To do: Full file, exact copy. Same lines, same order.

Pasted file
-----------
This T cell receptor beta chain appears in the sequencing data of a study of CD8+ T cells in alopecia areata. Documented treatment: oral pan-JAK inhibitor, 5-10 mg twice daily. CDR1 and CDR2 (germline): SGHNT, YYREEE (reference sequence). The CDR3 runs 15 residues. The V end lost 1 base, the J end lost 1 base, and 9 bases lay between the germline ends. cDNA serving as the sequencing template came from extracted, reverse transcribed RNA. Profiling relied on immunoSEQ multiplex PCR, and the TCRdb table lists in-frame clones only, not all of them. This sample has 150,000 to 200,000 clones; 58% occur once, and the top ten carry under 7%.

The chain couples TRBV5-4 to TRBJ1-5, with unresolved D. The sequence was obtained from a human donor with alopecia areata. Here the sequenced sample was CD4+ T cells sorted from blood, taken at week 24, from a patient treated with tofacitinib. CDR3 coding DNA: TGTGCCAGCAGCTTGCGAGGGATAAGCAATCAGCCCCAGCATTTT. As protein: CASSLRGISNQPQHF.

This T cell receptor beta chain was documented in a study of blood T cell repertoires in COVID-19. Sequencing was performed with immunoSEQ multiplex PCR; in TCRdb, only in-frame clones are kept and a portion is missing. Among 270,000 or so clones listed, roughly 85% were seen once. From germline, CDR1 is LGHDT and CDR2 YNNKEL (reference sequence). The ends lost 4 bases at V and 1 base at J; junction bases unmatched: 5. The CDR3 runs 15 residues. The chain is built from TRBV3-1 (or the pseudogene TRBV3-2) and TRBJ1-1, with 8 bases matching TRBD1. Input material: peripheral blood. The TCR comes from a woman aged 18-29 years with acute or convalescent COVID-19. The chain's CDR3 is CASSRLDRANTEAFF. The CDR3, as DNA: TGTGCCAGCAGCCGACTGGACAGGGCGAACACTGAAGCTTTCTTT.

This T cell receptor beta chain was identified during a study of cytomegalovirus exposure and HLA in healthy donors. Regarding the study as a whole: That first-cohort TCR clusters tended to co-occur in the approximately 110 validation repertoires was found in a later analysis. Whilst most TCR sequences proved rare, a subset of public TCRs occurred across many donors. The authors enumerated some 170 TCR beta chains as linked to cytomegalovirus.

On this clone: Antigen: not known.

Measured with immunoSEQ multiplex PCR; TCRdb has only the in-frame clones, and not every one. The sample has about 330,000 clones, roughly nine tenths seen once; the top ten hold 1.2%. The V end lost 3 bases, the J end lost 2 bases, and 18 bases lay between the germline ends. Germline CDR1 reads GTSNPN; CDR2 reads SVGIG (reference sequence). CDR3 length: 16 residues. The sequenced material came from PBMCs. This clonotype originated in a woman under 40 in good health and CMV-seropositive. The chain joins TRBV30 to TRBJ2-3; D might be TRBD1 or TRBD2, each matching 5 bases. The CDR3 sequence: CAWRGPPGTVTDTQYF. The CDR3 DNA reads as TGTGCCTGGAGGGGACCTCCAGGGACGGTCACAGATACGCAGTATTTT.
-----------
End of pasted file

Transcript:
This T cell receptor beta chain appears in the sequencing data of a study of CD8+ T cells in alopecia areata. Documented treatment: oral pan-JAK inhibitor, 5-10 mg twice daily. CDR1 and CDR2 (germline): SGHNT, YYREEE (reference sequence). The CDR3 runs 15 residues. The V end lost 1 base, the J end lost 1 base, and 9 bases lay between the germline ends. cDNA serving as the sequencing template came from extracted, reverse transcribed RNA. Profiling relied on immunoSEQ multiplex PCR, and the TCRdb table lists in-frame clones only, not all of them. This sample has 150,000 to 200,000 clones; 58% occur once, and the top ten carry under 7%.

The chain couples TRBV5-4 to TRBJ1-5, with unresolved D. The sequence was obtained from a human donor with alopecia areata. Here the sequenced sample was CD4+ T cells sorted from blood, taken at week 24, from a patient treated with tofacitinib. CDR3 coding DNA: TGTGCCAGCAGCTTGCGAGGGATAAGCAATCAGCCCCAGCATTTT. As protein: CASSLRGISNQPQHF.

This T cell receptor beta chain was documented in a study of blood T cell repertoires in COVID-19. Sequencing was performed with immunoSEQ multiplex PCR; in TCRdb, only in-frame clones are kept and a portion is missing. Among 270,000 or so clones listed, roughly 85% were seen once. From germline, CDR1 is LGHDT and CDR2 YNNKEL (reference sequence). The ends lost 4 bases at V and 1 base at J; junction bases unmatched: 5. The CDR3 runs 15 residues. The chain is built from TRBV3-1 (or the pseudogene TRBV3-2) and TRBJ1-1, with 8 bases matching TRBD1. Input material: peripheral blood. The TCR comes from a woman aged 18-29 years with acute or convalescent COVID-19. The chain's CDR3 is CASSRLDRANTEAFF. The CDR3, as DNA: TGTGCCAGCAGCCGACTGGACAGGGCGAACACTGAAGCTTTCTTT.

This T cell receptor beta chain was identified during a study of cytomegalovirus exposure and HLA in healthy donors. Regarding the study as a whole: That first-cohort TCR clusters tended to co-occur in the approximately 110 validation repertoires was found in a later analysis. Whilst most TCR sequences proved rare, a subset of public TCRs occurred across many donors. The authors enumerated some 170 TCR beta chains as linked to cytomegalovirus.

On this clone: Antigen: not known.

Measured with immunoSEQ multiplex PCR; TCRdb has only the in-frame clones, and not every one. The sample has about 330,000 clones, roughly nine tenths seen once; the top ten hold 1.2%. The V end lost 3 bases, the J end lost 2 bases, and 18 bases lay between the germline ends. Germline CDR1 reads GTSNPN; CDR2 reads SVGIG (reference sequence). CDR3 length: 16 residues. The sequenced material came from PBMCs. This clonotype originated in a woman under 40 in good health and CMV-seropositive. The chain joins TRBV30 to TRBJ2-3; D might be TRBD1 or TRBD2, each matching 5 bases. The CDR3 sequence: CAWRGPPGTVTDTQYF. The CDR3 DNA reads as TGTGCCTGGAGGGGACCTCCAGGGACGGTCACAGATACGCAGTATTTT.